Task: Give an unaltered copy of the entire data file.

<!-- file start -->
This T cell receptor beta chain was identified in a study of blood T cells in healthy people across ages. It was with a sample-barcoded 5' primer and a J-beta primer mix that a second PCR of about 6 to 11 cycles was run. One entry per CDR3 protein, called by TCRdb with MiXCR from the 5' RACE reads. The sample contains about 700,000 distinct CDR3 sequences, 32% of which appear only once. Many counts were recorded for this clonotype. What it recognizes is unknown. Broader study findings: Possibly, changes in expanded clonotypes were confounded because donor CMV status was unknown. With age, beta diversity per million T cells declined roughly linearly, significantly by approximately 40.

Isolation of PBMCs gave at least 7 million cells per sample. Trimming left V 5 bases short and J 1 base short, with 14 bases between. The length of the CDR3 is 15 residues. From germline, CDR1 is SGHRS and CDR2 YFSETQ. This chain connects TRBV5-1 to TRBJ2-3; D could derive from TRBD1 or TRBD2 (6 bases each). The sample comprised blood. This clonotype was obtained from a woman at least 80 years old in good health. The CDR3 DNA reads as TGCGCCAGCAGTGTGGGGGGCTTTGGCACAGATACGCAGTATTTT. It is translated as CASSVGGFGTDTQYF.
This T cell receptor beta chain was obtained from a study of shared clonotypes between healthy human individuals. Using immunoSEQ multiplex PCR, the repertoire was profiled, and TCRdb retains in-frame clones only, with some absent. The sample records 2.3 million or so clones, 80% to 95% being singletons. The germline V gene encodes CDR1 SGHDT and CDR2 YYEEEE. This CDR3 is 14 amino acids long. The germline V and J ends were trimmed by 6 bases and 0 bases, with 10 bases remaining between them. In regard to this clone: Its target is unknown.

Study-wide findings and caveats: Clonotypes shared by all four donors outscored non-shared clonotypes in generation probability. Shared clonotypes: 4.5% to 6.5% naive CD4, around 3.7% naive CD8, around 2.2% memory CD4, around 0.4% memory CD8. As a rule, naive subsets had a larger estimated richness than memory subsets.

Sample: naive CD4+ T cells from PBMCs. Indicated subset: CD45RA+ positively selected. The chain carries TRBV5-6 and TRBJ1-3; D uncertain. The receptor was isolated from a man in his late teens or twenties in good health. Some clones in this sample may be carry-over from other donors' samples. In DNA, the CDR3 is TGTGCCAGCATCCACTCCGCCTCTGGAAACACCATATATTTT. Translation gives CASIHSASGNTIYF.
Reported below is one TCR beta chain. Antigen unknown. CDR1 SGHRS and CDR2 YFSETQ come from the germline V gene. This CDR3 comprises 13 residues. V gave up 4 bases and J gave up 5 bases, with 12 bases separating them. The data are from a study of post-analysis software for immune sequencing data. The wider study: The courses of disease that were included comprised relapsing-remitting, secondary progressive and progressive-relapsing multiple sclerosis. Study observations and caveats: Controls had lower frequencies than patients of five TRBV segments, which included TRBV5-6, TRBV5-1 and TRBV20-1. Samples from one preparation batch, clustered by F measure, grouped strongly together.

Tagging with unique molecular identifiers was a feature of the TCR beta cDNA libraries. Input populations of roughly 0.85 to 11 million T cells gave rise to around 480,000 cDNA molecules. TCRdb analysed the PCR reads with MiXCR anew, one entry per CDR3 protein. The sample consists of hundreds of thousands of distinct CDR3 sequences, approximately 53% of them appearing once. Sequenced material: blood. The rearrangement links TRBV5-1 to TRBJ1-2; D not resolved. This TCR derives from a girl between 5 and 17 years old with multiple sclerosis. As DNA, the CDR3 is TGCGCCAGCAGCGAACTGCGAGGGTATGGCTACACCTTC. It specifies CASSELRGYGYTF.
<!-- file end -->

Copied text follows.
This T cell receptor beta chain was identified in a study of blood T cells in healthy people across ages. It was with a sample-barcoded 5' primer and a J-beta primer mix that a second PCR of about 6 to 11 cycles was run. One entry per CDR3 protein, called by TCRdb with MiXCR from the 5' RACE reads. The sample contains about 700,000 distinct CDR3 sequences, 32% of which appear only once. Many counts were recorded for this clonotype. What it recognizes is unknown. Broader study findings: Possibly, changes in expanded clonotypes were confounded because donor CMV status was unknown. With age, beta diversity per million T cells declined roughly linearly, significantly by approximately 40.

Isolation of PBMCs gave at least 7 million cells per sample. Trimming left V 5 bases short and J 1 base short, with 14 bases between. The length of the CDR3 is 15 residues. From germline, CDR1 is SGHRS and CDR2 YFSETQ. This chain connects TRBV5-1 to TRBJ2-3; D could derive from TRBD1 or TRBD2 (6 bases each). The sample comprised blood. This clonotype was obtained from a woman at least 80 years old in good health. The CDR3 DNA reads as TGCGCCAGCAGTGTGGGGGGCTTTGGCACAGATACGCAGTATTTT. It is translated as CASSVGGFGTDTQYF.
This T cell receptor beta chain was obtained from a study of shared clonotypes between healthy human individuals. Using immunoSEQ multiplex PCR, the repertoire was profiled, and TCRdb retains in-frame clones only, with some absent. The sample records 2.3 million or so clones, 80% to 95% being singletons. The germline V gene encodes CDR1 SGHDT and CDR2 YYEEEE. This CDR3 is 14 amino acids long. The germline V and J ends were trimmed by 6 bases and 0 bases, with 10 bases remaining between them. In regard to this clone: Its target is unknown.

Study-wide findings and caveats: Clonotypes shared by all four donors outscored non-shared clonotypes in generation probability. Shared clonotypes: 4.5% to 6.5% naive CD4, around 3.7% naive CD8, around 2.2% memory CD4, around 0.4% memory CD8. As a rule, naive subsets had a larger estimated richness than memory subsets.

Sample: naive CD4+ T cells from PBMCs. Indicated subset: CD45RA+ positively selected. The chain carries TRBV5-6 and TRBJ1-3; D uncertain. The receptor was isolated from a man in his late teens or twenties in good health. Some clones in this sample may be carry-over from other donors' samples. In DNA, the CDR3 is TGTGCCAGCATCCACTCCGCCTCTGGAAACACCATATATTTT. Translation gives CASIHSASGNTIYF.
Reported below is one TCR beta chain. Antigen unknown. CDR1 SGHRS and CDR2 YFSETQ come from the germline V gene. This CDR3 comprises 13 residues. V gave up 4 bases and J gave up 5 bases, with 12 bases separating them. The data are from a study of post-analysis software for immune sequencing data. The wider study: The courses of disease that were included comprised relapsing-remitting, secondary progressive and progressive-relapsing multiple sclerosis. Study observations and caveats: Controls had lower frequencies than patients of five TRBV segments, which included TRBV5-6, TRBV5-1 and TRBV20-1. Samples from one preparation batch, clustered by F measure, grouped strongly together.

Tagging with unique molecular identifiers was a feature of the TCR beta cDNA libraries. Input populations of roughly 0.85 to 11 million T cells gave rise to around 480,000 cDNA molecules. TCRdb analysed the PCR reads with MiXCR anew, one entry per CDR3 protein. The sample consists of hundreds of thousands of distinct CDR3 sequences, approximately 53% of them appearing once. Sequenced material: blood. The rearrangement links TRBV5-1 to TRBJ1-2; D not resolved. This TCR derives from a girl between 5 and 17 years old with multiple sclerosis. As DNA, the CDR3 is TGCGCCAGCAGCGAACTGCGAGGGTATGGCTACACCTTC. It specifies CASSELRGYGYTF.